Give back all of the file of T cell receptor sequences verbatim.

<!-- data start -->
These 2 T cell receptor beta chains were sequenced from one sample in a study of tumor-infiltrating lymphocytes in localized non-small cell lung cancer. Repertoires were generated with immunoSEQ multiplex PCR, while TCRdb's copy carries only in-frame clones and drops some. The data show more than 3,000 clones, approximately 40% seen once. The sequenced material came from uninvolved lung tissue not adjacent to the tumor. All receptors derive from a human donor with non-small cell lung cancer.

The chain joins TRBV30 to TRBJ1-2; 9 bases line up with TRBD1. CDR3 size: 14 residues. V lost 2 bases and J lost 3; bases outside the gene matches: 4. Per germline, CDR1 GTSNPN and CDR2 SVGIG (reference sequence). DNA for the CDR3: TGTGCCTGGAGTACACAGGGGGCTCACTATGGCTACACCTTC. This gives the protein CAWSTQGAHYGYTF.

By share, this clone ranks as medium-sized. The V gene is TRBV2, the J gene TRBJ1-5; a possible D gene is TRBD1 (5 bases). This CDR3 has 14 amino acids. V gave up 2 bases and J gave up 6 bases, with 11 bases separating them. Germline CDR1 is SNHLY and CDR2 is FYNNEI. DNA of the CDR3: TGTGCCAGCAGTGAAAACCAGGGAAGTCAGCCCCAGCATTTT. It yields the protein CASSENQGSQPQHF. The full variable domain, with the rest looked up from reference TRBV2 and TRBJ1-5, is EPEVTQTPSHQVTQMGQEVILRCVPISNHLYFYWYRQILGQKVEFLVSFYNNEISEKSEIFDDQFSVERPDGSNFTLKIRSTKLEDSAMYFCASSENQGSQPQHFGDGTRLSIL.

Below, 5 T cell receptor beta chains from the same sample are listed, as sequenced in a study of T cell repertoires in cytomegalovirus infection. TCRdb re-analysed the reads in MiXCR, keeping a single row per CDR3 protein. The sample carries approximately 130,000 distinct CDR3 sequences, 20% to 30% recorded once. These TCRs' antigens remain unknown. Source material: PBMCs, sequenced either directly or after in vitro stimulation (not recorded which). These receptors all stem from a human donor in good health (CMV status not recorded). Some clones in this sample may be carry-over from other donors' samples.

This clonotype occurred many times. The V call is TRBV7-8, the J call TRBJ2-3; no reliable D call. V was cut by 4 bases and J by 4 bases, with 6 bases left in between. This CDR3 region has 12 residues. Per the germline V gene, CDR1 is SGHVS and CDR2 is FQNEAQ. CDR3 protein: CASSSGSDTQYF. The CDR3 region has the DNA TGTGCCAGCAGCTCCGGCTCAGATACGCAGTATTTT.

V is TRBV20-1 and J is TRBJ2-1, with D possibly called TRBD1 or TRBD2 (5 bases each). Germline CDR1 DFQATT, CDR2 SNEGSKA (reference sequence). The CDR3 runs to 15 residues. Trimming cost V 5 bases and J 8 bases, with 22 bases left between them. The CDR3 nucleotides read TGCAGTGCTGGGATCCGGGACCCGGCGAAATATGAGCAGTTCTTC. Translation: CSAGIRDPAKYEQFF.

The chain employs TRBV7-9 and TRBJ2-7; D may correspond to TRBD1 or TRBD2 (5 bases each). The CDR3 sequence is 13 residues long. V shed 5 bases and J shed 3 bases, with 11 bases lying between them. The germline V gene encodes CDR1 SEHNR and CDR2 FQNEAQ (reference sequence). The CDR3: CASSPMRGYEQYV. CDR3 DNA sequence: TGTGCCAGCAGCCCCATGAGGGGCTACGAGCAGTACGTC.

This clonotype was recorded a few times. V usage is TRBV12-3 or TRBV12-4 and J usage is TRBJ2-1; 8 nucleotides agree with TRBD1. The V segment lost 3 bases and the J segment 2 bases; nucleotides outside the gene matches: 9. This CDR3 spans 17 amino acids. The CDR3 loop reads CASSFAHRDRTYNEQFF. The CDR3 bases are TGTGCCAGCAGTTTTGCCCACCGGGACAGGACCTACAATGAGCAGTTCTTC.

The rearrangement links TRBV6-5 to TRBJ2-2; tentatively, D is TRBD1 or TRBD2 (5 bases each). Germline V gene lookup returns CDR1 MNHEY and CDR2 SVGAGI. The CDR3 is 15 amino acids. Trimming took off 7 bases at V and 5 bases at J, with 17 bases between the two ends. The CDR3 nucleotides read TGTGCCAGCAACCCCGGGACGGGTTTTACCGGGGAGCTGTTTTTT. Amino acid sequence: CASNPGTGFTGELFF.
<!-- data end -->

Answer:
These 2 T cell receptor beta chains were sequenced from one sample in a study of tumor-infiltrating lymphocytes in localized non-small cell lung cancer. Repertoires were generated with immunoSEQ multiplex PCR, while TCRdb's copy carries only in-frame clones and drops some. The data show more than 3,000 clones, approximately 40% seen once. The sequenced material came from uninvolved lung tissue not adjacent to the tumor. All receptors derive from a human donor with non-small cell lung cancer.

The chain joins TRBV30 to TRBJ1-2; 9 bases line up with TRBD1. CDR3 size: 14 residues. V lost 2 bases and J lost 3; bases outside the gene matches: 4. Per germline, CDR1 GTSNPN and CDR2 SVGIG (reference sequence). DNA for the CDR3: TGTGCCTGGAGTACACAGGGGGCTCACTATGGCTACACCTTC. This gives the protein CAWSTQGAHYGYTF.

By share, this clone ranks as medium-sized. The V gene is TRBV2, the J gene TRBJ1-5; a possible D gene is TRBD1 (5 bases). This CDR3 has 14 amino acids. V gave up 2 bases and J gave up 6 bases, with 11 bases separating them. Germline CDR1 is SNHLY and CDR2 is FYNNEI. DNA of the CDR3: TGTGCCAGCAGTGAAAACCAGGGAAGTCAGCCCCAGCATTTT. It yields the protein CASSENQGSQPQHF. The full variable domain, with the rest looked up from reference TRBV2 and TRBJ1-5, is EPEVTQTPSHQVTQMGQEVILRCVPISNHLYFYWYRQILGQKVEFLVSFYNNEISEKSEIFDDQFSVERPDGSNFTLKIRSTKLEDSAMYFCASSENQGSQPQHFGDGTRLSIL.

Below, 5 T cell receptor beta chains from the same sample are listed, as sequenced in a study of T cell repertoires in cytomegalovirus infection. TCRdb re-analysed the reads in MiXCR, keeping a single row per CDR3 protein. The sample carries approximately 130,000 distinct CDR3 sequences, 20% to 30% recorded once. These TCRs' antigens remain unknown. Source material: PBMCs, sequenced either directly or after in vitro stimulation (not recorded which). These receptors all stem from a human donor in good health (CMV status not recorded). Some clones in this sample may be carry-over from other donors' samples.

This clonotype occurred many times. The V call is TRBV7-8, the J call TRBJ2-3; no reliable D call. V was cut by 4 bases and J by 4 bases, with 6 bases left in between. This CDR3 region has 12 residues. Per the germline V gene, CDR1 is SGHVS and CDR2 is FQNEAQ. CDR3 protein: CASSSGSDTQYF. The CDR3 region has the DNA TGTGCCAGCAGCTCCGGCTCAGATACGCAGTATTTT.

V is TRBV20-1 and J is TRBJ2-1, with D possibly called TRBD1 or TRBD2 (5 bases each). Germline CDR1 DFQATT, CDR2 SNEGSKA (reference sequence). The CDR3 runs to 15 residues. Trimming cost V 5 bases and J 8 bases, with 22 bases left between them. The CDR3 nucleotides read TGCAGTGCTGGGATCCGGGACCCGGCGAAATATGAGCAGTTCTTC. Translation: CSAGIRDPAKYEQFF.

The chain employs TRBV7-9 and TRBJ2-7; D may correspond to TRBD1 or TRBD2 (5 bases each). The CDR3 sequence is 13 residues long. V shed 5 bases and J shed 3 bases, with 11 bases lying between them. The germline V gene encodes CDR1 SEHNR and CDR2 FQNEAQ (reference sequence). The CDR3: CASSPMRGYEQYV. CDR3 DNA sequence: TGTGCCAGCAGCCCCATGAGGGGCTACGAGCAGTACGTC.

This clonotype was recorded a few times. V usage is TRBV12-3 or TRBV12-4 and J usage is TRBJ2-1; 8 nucleotides agree with TRBD1. The V segment lost 3 bases and the J segment 2 bases; nucleotides outside the gene matches: 9. This CDR3 spans 17 amino acids. The CDR3 loop reads CASSFAHRDRTYNEQFF. The CDR3 bases are TGTGCCAGCAGTTTTGCCCACCGGGACAGGACCTACAATGAGCAGTTCTTC.

The rearrangement links TRBV6-5 to TRBJ2-2; tentatively, D is TRBD1 or TRBD2 (5 bases each). Germline V gene lookup returns CDR1 MNHEY and CDR2 SVGAGI. The CDR3 is 15 amino acids. Trimming took off 7 bases at V and 5 bases at J, with 17 bases between the two ends. The CDR3 nucleotides read TGTGCCAGCAACCCCGGGACGGGTTTTACCGGGGAGCTGTTTTTT. Amino acid sequence: CASNPGTGFTGELFF.